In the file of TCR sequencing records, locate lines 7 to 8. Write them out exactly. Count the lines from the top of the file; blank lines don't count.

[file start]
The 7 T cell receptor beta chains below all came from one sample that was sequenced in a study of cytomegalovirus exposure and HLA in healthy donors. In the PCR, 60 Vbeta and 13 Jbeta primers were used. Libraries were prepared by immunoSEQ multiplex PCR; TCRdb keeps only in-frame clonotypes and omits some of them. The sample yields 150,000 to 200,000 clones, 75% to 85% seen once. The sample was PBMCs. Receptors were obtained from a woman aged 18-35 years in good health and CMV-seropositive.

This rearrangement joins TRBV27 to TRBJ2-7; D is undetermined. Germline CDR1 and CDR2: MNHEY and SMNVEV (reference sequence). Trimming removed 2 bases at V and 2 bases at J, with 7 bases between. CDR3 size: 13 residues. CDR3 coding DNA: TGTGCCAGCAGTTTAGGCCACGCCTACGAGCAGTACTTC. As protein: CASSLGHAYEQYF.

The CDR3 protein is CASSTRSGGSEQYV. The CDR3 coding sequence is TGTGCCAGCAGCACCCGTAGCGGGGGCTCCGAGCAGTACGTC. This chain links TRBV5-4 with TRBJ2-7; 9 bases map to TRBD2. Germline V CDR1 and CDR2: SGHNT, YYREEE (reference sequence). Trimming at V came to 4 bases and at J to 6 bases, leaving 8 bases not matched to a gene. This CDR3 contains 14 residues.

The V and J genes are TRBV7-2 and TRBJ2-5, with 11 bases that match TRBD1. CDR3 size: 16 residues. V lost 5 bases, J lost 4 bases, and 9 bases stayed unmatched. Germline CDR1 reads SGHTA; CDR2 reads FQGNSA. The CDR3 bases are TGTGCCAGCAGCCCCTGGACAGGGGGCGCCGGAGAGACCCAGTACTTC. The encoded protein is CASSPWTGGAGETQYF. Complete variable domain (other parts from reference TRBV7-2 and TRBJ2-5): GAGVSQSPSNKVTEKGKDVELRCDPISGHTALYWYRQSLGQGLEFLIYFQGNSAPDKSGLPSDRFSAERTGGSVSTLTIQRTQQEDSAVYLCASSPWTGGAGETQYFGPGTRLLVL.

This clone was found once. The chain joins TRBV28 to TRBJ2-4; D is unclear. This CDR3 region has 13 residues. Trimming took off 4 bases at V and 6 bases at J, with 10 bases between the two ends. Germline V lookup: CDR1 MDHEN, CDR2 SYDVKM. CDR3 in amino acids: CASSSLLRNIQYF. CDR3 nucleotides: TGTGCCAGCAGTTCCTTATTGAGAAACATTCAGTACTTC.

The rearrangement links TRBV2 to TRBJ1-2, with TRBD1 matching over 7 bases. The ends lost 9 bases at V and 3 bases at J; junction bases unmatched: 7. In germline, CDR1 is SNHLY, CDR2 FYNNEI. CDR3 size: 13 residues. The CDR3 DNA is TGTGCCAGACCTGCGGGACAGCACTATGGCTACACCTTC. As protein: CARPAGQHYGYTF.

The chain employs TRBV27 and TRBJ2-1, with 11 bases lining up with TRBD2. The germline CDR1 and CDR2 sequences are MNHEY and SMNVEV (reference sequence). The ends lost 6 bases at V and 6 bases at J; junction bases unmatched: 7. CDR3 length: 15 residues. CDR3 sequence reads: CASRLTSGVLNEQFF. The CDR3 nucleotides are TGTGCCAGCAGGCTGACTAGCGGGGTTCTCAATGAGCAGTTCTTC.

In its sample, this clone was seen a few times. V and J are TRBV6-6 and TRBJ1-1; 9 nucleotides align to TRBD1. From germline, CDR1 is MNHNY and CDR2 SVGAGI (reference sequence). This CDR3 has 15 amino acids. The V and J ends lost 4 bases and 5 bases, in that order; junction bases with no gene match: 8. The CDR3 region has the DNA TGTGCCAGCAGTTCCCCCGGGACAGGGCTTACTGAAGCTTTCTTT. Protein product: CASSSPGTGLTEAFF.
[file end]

The chain employs TRBV27 and TRBJ2-1, with 11 bases lining up with TRBD2. The germline CDR1 and CDR2 sequences are MNHEY and SMNVEV (reference sequence). The ends lost 6 bases at V and 6 bases at J; junction bases unmatched: 7. CDR3 length: 15 residues. CDR3 sequence reads: CASRLTSGVLNEQFF. The CDR3 nucleotides are TGTGCCAGCAGGCTGACTAGCGGGGTTCTCAATGAGCAGTTCTTC.

In its sample, this clone was seen a few times. V and J are TRBV6-6 and TRBJ1-1; 9 nucleotides align to TRBD1. From germline, CDR1 is MNHNY and CDR2 SVGAGI (reference sequence). This CDR3 has 15 amino acids. The V and J ends lost 4 bases and 5 bases, in that order; junction bases with no gene match: 8. The CDR3 region has the DNA TGTGCCAGCAGTTCCCCCGGGACAGGGCTTACTGAAGCTTTCTTT. Protein product: CASSSPGTGLTEAFF.